Being from Siberia originally, I’ve thought for a while that it might make sense for Siberia to secede from Russia, Alaska from the US, and then form a new Siberian-Alaskan nation. What do you think?

  17. Alaska Constitution Party

    “is” replete

    We need look no further than our own two “Big Box” parties in the U.S. to see the potential for corruption and abuse of power. Decay from within the republic, and betrayal of the people by our elite, is an ever present danger. It is only an educated, motivated and involved public that can reverse this process.

  18. Alaska Constitution Party

    Of course, reverse is perhaps the wrong way to view this dynamic. In actuality, it is the counterbalance of competing power interests and the divided powers of government that are the genius of our system when properly understood and adhered to by our culture. We need to strengthen our culture of liberty and self-governance here. It is sad to say, but until we really embrace truly free and fair elections, we have little to teach other countries.

  19. paulie Post author

    I would like to see a trans Siberian-Alaskan transportation corridor that would facilitate trade and communication between our people.

    I was trying to do a master’s thesis on the environmental and socioeconomic risks, costs and benefits of that back in the 90s, but kept running into missing records and information. It eventually dawned on me that I was attempting to do the equivalent of a $5 million (minimum) research study for a college study project, a logistical impossibility.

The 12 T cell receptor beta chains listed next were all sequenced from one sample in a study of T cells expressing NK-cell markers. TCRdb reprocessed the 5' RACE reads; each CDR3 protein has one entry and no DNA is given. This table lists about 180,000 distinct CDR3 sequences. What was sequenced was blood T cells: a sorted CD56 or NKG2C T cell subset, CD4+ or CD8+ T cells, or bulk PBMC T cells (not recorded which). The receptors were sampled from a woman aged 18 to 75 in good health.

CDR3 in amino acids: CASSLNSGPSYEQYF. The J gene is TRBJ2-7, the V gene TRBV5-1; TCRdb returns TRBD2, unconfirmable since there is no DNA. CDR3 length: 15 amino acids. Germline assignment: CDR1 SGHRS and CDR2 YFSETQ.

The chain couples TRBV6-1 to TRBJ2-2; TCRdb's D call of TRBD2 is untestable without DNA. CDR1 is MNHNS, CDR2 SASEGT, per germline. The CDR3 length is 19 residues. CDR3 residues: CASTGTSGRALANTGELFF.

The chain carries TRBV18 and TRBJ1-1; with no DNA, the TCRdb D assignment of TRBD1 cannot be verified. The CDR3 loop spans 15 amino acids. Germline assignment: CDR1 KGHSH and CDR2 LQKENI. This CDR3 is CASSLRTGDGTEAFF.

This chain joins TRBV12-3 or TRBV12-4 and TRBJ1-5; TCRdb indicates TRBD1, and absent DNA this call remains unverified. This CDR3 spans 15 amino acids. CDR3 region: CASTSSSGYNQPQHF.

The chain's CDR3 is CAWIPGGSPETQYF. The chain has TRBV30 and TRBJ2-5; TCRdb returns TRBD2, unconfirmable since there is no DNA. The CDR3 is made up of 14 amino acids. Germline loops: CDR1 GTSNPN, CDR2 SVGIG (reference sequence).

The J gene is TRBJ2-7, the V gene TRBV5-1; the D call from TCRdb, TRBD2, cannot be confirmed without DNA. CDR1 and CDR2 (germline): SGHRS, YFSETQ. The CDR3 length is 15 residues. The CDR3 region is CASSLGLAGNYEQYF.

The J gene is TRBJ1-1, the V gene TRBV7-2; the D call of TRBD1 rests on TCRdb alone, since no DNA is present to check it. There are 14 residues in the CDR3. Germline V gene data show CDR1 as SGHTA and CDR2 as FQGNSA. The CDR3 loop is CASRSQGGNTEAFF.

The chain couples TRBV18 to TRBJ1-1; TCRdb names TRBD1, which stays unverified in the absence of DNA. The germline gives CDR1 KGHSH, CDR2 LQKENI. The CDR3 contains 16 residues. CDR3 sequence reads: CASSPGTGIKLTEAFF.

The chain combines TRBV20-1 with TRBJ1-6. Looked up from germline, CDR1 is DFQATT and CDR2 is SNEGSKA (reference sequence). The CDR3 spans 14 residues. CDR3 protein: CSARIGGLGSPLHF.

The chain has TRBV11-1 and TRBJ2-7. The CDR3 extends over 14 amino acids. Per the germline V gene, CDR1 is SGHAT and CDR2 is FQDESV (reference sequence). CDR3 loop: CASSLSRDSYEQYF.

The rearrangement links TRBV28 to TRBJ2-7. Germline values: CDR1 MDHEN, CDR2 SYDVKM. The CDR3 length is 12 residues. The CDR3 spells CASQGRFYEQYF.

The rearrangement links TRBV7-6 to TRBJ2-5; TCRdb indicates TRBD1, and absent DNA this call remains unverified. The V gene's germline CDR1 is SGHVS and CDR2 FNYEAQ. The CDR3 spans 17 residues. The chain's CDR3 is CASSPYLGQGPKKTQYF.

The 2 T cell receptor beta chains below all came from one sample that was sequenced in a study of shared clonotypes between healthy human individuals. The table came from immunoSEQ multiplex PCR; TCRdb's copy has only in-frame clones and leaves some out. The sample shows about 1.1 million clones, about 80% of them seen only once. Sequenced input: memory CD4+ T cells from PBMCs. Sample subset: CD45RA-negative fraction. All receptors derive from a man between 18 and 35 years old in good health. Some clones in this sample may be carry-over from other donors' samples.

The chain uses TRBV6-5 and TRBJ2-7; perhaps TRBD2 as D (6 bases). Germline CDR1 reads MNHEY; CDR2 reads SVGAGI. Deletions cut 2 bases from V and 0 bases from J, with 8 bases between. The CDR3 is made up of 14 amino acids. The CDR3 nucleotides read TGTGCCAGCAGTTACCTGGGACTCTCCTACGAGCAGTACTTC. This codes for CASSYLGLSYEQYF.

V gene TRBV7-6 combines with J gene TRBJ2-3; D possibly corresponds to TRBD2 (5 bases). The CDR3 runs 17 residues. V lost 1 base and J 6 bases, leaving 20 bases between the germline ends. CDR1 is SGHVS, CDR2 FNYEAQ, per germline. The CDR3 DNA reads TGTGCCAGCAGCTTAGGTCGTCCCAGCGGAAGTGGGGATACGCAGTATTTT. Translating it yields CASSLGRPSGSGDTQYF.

20. Robert Capozzi

    p18: …then form a new Siberian-Alaskan nation. What do you think?

    me: I think you’re opening yourself up to the charge of “evil statist.” 😉

  21. Robert Capozzi

    around15: The Egyptians want” freedom” from Mubarak to do what? Install the Egyptian Thomas Jefferson at the head of a constitutional republic? To install sharia law and oppress women? To elect a harsh socialist regime that nationalizes all private business?

    me: Yes, precisely. But I would suggest we separate what we think is the optimal course for the US vis a vis Egypt vs. how we assess the unfolding revolution in Egypt. In my case, I would like to see US policy be to remain neutral, to begin a graceful exit from being intertwined in Egyptian affairs, including racheting down financial aid. To the extent possible, how we exit should be done carefully, since I do not wish to see Egypt become a theocracy, for ex.